By Monday evening, Palestine set forth more than 1,000 rockets, including several into Jerusalem itself. Israel, in turn, responded with a barrage of missile and aircraft strikes on military targets, some of which were located in civilian areas. According to the latest government figures, 230 people—including 29 children—have been killed in airstrikes in the last four days, while 7 Israelis died. “We go to great lengths to strike only military targets,” said Israeli army spokesman Jonathan Conricus. “They are in houses, courtyards, near schools and mosques.” Indeed, Israeli aircraft attacked targets across much of the 141-square-mile Palestinian enclave, including what the Israeli military said were two tunnels used to launch attacks and apartment buildings housing military commanders.
President Biden has been monitoring the situation. He has urged all sides to de-escalate, and has indicated his support for Israel’s line of defense. Some members of Congress have criticized Biden’s response, either because of its unequivocal failure to support Palestine, or because of its seeming failure in supporting Israel’s motivations for engaging in rocket attacks. Republicans and Democrats alike agree on the ambiguity of his statement.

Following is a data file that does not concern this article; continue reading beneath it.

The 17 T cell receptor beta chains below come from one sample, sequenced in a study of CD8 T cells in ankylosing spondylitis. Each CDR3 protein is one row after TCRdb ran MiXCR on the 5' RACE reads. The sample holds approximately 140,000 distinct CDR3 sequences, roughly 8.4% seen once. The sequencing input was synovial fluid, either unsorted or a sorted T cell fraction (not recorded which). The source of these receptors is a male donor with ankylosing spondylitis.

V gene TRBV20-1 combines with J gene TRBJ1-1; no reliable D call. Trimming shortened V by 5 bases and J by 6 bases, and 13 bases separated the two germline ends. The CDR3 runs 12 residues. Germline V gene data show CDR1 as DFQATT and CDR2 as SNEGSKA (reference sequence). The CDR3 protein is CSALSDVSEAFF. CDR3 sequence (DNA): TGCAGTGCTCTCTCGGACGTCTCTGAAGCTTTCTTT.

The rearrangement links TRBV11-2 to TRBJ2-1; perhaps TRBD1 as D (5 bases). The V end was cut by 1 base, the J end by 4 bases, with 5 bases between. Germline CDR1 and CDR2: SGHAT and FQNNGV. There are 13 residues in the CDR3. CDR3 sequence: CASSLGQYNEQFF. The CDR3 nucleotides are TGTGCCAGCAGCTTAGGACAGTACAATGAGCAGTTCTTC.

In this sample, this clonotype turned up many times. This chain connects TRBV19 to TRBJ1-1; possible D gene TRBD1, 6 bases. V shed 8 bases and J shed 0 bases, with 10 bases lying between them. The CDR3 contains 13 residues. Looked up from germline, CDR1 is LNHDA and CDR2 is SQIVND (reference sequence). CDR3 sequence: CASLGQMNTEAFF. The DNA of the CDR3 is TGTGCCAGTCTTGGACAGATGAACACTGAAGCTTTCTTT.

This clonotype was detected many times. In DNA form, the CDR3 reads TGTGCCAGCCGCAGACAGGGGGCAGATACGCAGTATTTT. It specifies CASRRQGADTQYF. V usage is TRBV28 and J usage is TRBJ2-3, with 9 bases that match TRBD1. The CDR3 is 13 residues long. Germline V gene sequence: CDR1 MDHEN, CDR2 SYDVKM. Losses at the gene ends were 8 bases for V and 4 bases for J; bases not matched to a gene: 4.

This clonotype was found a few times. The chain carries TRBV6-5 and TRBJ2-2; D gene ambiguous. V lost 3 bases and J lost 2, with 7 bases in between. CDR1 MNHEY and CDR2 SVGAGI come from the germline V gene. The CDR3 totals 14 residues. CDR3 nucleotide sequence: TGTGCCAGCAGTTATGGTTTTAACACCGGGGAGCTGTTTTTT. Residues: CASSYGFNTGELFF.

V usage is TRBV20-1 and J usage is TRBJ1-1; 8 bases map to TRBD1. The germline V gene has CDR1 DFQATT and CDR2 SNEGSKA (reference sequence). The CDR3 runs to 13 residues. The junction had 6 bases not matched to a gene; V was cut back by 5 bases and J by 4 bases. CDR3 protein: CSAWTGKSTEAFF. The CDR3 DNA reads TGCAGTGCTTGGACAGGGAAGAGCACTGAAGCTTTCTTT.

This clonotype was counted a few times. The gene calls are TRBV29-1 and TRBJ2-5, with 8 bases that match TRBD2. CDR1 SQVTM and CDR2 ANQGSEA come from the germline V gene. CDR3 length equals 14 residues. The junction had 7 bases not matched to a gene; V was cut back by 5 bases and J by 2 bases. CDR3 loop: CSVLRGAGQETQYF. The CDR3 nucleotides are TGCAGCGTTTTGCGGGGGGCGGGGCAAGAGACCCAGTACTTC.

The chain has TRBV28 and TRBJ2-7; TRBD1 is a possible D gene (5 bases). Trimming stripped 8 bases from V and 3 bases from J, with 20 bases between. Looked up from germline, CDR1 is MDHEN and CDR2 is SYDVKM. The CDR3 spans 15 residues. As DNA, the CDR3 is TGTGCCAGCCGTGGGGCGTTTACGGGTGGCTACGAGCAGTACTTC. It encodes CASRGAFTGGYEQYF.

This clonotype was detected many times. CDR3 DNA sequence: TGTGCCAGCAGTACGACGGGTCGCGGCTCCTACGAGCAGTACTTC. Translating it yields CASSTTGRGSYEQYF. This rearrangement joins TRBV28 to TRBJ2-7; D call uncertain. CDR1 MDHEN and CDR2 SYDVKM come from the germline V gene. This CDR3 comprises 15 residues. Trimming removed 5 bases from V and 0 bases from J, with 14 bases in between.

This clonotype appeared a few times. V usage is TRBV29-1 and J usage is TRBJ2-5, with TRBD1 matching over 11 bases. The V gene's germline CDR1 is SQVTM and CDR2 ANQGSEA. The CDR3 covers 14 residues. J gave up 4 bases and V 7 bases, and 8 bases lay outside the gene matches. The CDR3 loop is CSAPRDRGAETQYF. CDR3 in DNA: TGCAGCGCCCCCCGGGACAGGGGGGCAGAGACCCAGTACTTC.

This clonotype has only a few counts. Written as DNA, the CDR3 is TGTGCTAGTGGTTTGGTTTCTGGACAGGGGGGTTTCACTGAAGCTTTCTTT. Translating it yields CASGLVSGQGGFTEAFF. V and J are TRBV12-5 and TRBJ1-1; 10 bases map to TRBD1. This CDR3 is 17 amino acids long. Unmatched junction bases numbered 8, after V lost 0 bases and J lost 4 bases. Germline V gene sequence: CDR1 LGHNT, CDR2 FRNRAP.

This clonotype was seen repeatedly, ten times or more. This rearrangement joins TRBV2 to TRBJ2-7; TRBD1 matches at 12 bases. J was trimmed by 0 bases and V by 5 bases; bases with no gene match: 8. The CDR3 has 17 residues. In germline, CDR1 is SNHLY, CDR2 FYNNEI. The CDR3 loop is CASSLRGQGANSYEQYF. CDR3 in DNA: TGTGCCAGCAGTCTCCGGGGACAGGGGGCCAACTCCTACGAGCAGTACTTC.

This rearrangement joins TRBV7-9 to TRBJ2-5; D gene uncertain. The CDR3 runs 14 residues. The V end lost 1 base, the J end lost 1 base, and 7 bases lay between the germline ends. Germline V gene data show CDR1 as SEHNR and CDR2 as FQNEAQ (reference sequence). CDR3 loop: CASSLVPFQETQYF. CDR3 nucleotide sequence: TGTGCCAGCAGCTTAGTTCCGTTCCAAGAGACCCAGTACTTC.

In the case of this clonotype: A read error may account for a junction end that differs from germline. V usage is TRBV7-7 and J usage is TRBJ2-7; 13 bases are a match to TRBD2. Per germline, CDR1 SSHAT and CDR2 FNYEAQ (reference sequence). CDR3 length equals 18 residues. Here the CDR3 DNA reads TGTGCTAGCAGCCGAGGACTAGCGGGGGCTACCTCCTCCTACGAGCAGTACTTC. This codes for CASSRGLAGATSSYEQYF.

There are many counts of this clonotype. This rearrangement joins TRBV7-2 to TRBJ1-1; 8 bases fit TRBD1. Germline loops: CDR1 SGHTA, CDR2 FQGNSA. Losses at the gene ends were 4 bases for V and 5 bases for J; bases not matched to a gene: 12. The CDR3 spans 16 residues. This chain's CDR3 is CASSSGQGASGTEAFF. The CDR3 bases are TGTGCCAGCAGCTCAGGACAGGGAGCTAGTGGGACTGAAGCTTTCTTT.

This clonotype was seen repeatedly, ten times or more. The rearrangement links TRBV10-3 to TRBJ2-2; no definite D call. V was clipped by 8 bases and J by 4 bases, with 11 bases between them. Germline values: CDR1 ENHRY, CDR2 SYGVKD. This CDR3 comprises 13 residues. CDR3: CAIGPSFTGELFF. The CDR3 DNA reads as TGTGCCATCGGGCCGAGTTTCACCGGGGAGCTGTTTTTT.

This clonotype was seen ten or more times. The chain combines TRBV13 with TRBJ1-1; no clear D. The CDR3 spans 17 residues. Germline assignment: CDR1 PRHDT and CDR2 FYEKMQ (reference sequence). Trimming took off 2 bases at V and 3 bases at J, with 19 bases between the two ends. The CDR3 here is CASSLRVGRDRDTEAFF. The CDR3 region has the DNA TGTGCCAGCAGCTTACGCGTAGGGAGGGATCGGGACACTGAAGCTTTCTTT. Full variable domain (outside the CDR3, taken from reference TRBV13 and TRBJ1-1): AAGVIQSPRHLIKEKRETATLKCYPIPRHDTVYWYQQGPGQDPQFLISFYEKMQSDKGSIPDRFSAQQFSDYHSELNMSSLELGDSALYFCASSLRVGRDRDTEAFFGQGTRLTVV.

Alexandra-Ocasio Cortez, a vociferous dissident among a chorus of progressive Democrats critical of the Biden administration’s response to the conflict, described some of Biden’s statements as dehumanizing and implicative that the US will look the other way when faced with human rights violations. In particular, many found Biden’s statements to reporters that Israel has a right to respond with military force “when you have thousands of rockets flying into your territory” to be vague and lacking in context. Particularly in the context of the treatment of Palestinians by Israeli authorities.